Foreign ministers from Group of Eight countries on Friday condemned North Korea's nuclear and missile tests and urged the country to return to the negotiating table.
After its nuclear explosion last month, the United Nations slapped sanctions on Pyongyang.
"We condemn in the strongest terms the nuclear tests" in May, and the April launch using ballistic missile technology, "which constitute a threat to regional peace and stability," the G-8 foreign ministers said in a statement during their meeting in Italy.
They welcomed the U.N. Security Council resolution calling on all 192 U.N. members to inspect North Korean vessels on the high seas, "if they have information that provides reasonable grounds to believe that the cargo" contains banned weapons or material to make them, and if approval is given by the country whose flag the ship sails under.
The foreign ministers urged Pyongyang to abide by U.N. resolutions and "abandon all nuclear weapons and existing nuclear programs as well as ballistic missile programs."
The ministers called on North Korea "not to conduct further destabilizing actions" and to return to six-nation disarmament talks.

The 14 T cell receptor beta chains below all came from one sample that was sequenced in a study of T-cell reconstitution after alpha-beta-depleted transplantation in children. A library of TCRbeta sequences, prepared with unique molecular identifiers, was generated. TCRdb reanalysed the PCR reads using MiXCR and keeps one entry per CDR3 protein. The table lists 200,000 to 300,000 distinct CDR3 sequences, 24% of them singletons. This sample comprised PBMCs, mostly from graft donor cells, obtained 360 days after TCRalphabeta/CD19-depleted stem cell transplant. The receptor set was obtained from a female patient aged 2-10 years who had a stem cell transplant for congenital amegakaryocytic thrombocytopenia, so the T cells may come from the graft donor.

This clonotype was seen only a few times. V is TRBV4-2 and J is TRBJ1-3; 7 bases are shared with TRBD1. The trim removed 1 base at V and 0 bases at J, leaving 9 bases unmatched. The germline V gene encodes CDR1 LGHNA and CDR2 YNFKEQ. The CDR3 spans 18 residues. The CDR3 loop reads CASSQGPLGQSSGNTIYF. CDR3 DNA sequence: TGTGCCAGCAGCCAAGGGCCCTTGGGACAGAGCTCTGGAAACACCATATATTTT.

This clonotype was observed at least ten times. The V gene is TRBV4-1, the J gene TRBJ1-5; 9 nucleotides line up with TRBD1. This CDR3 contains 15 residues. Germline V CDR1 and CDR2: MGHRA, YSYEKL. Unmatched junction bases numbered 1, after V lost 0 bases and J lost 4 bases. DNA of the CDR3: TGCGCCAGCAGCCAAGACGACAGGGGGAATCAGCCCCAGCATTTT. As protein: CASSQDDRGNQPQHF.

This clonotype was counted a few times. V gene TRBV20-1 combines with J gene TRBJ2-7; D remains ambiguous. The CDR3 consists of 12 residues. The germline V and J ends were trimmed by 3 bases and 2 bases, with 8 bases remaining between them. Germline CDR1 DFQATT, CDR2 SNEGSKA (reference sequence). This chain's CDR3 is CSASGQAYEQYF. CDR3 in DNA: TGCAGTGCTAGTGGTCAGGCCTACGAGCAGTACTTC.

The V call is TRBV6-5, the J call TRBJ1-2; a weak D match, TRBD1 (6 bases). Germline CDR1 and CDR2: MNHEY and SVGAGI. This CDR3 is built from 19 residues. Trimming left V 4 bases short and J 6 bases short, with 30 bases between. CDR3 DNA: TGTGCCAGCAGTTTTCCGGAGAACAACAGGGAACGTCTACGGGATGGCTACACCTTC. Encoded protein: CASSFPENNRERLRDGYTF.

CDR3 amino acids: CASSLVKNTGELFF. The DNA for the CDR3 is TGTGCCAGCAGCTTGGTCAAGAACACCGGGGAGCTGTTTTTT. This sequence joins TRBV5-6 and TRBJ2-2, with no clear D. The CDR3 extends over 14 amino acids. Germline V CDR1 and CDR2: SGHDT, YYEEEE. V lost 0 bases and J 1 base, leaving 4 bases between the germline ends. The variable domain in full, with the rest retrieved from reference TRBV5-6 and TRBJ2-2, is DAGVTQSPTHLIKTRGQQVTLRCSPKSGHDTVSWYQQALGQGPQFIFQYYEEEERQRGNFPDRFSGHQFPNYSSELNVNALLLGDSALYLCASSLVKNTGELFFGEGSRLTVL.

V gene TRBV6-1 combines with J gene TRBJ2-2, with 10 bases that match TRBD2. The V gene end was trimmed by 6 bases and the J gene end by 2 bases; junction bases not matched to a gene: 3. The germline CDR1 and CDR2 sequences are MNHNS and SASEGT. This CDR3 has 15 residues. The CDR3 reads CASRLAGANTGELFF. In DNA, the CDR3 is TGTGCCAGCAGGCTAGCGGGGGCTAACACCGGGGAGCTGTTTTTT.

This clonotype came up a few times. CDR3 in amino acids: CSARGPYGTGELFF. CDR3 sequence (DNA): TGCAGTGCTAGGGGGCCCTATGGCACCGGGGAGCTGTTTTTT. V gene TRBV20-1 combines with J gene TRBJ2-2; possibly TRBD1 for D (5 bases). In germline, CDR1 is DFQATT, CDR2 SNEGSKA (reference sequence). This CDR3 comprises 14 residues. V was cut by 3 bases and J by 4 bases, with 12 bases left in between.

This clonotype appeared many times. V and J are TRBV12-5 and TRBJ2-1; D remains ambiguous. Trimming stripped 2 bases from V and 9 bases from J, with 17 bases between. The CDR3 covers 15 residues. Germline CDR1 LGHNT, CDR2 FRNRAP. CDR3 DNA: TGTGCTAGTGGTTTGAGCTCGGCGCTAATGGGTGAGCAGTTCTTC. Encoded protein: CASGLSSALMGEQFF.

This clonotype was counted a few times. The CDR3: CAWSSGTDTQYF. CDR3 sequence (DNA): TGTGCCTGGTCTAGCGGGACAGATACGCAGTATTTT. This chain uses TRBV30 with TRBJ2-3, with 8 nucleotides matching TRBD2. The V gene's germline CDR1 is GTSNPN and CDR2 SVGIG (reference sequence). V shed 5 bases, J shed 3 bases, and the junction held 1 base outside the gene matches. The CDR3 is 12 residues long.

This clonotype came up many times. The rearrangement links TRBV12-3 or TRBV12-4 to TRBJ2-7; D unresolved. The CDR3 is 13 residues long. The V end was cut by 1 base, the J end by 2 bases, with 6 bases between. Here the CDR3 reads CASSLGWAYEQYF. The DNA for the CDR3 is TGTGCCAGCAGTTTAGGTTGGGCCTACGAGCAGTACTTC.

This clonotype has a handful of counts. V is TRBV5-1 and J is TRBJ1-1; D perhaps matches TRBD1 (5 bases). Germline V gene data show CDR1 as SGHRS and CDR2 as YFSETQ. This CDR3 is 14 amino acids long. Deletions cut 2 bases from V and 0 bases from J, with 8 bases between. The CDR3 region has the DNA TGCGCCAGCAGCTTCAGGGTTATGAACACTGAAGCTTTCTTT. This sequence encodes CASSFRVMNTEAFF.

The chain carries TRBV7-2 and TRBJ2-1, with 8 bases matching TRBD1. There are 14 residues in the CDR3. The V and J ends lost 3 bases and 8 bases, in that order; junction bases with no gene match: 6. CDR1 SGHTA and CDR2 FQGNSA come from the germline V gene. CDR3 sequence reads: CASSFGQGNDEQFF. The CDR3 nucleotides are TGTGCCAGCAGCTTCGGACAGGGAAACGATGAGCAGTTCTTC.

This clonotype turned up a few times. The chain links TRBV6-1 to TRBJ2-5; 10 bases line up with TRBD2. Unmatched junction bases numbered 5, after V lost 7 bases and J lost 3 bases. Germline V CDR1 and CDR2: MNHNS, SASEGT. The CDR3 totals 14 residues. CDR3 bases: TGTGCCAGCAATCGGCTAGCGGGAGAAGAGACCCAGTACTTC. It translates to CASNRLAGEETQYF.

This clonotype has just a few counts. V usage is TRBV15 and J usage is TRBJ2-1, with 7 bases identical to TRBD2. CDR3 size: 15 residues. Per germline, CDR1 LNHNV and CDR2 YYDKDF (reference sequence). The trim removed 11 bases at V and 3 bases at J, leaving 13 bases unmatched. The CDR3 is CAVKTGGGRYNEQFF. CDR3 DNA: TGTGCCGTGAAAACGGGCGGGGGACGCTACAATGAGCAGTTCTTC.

Japanese Foreign Minister Hirofumi Nakasone said during a news conference that the tests conducted in April and May are "a challenge to the peace and the stability of the international community, and this is something that we cannot abide by."
In Washington, officials said the White House will dispatch a career diplomat to Beijing and other capitals in coming days to coordinate implementation of the new U.N. sanctions on North Korea.
Philip S. Goldberg, who has served as U.S. ambassador to Bolivia and other countries, will lead a delegation representing other key U.S. departments, including Treasury, Defense and State. He also will be the administration's full-time North Korea sanctions coordinator, according to two senior administration officials who discussed the plan on condition of anonymity because it has not been publicly announced.